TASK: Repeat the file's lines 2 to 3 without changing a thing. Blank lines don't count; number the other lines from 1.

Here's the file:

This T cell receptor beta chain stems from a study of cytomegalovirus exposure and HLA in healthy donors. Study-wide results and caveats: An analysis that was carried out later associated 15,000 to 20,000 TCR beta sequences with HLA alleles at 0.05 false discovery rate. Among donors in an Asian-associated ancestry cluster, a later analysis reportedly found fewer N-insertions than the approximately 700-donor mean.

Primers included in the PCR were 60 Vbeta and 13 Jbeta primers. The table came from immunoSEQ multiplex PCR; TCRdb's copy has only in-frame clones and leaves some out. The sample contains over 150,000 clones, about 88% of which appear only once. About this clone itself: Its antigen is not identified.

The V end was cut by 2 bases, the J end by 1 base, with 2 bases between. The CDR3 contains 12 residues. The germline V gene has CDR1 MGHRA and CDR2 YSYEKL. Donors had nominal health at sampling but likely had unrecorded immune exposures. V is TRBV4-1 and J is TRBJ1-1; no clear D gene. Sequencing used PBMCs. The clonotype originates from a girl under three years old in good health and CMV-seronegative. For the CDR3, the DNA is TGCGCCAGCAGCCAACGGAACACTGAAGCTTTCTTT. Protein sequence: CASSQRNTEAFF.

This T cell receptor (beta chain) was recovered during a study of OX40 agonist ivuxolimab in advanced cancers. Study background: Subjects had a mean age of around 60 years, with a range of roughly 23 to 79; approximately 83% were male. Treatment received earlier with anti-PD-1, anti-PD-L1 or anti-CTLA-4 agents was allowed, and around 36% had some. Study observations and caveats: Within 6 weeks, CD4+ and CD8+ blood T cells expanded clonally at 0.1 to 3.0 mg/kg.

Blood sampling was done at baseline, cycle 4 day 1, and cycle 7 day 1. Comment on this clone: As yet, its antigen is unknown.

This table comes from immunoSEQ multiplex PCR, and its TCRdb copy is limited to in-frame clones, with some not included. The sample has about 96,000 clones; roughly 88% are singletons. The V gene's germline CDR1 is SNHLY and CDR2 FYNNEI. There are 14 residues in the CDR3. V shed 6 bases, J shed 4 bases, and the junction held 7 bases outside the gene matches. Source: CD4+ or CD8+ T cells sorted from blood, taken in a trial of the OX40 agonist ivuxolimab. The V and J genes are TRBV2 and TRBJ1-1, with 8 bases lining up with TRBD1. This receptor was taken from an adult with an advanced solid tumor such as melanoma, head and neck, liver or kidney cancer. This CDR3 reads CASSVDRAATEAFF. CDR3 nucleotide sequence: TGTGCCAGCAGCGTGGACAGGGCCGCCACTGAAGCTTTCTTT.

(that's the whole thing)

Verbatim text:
Primers included in the PCR were 60 Vbeta and 13 Jbeta primers. The table came from immunoSEQ multiplex PCR; TCRdb's copy has only in-frame clones and leaves some out. The sample contains over 150,000 clones, about 88% of which appear only once. About this clone itself: Its antigen is not identified.

The V end was cut by 2 bases, the J end by 1 base, with 2 bases between. The CDR3 contains 12 residues. The germline V gene has CDR1 MGHRA and CDR2 YSYEKL. Donors had nominal health at sampling but likely had unrecorded immune exposures. V is TRBV4-1 and J is TRBJ1-1; no clear D gene. Sequencing used PBMCs. The clonotype originates from a girl under three years old in good health and CMV-seronegative. For the CDR3, the DNA is TGCGCCAGCAGCCAACGGAACACTGAAGCTTTCTTT. Protein sequence: CASSQRNTEAFF.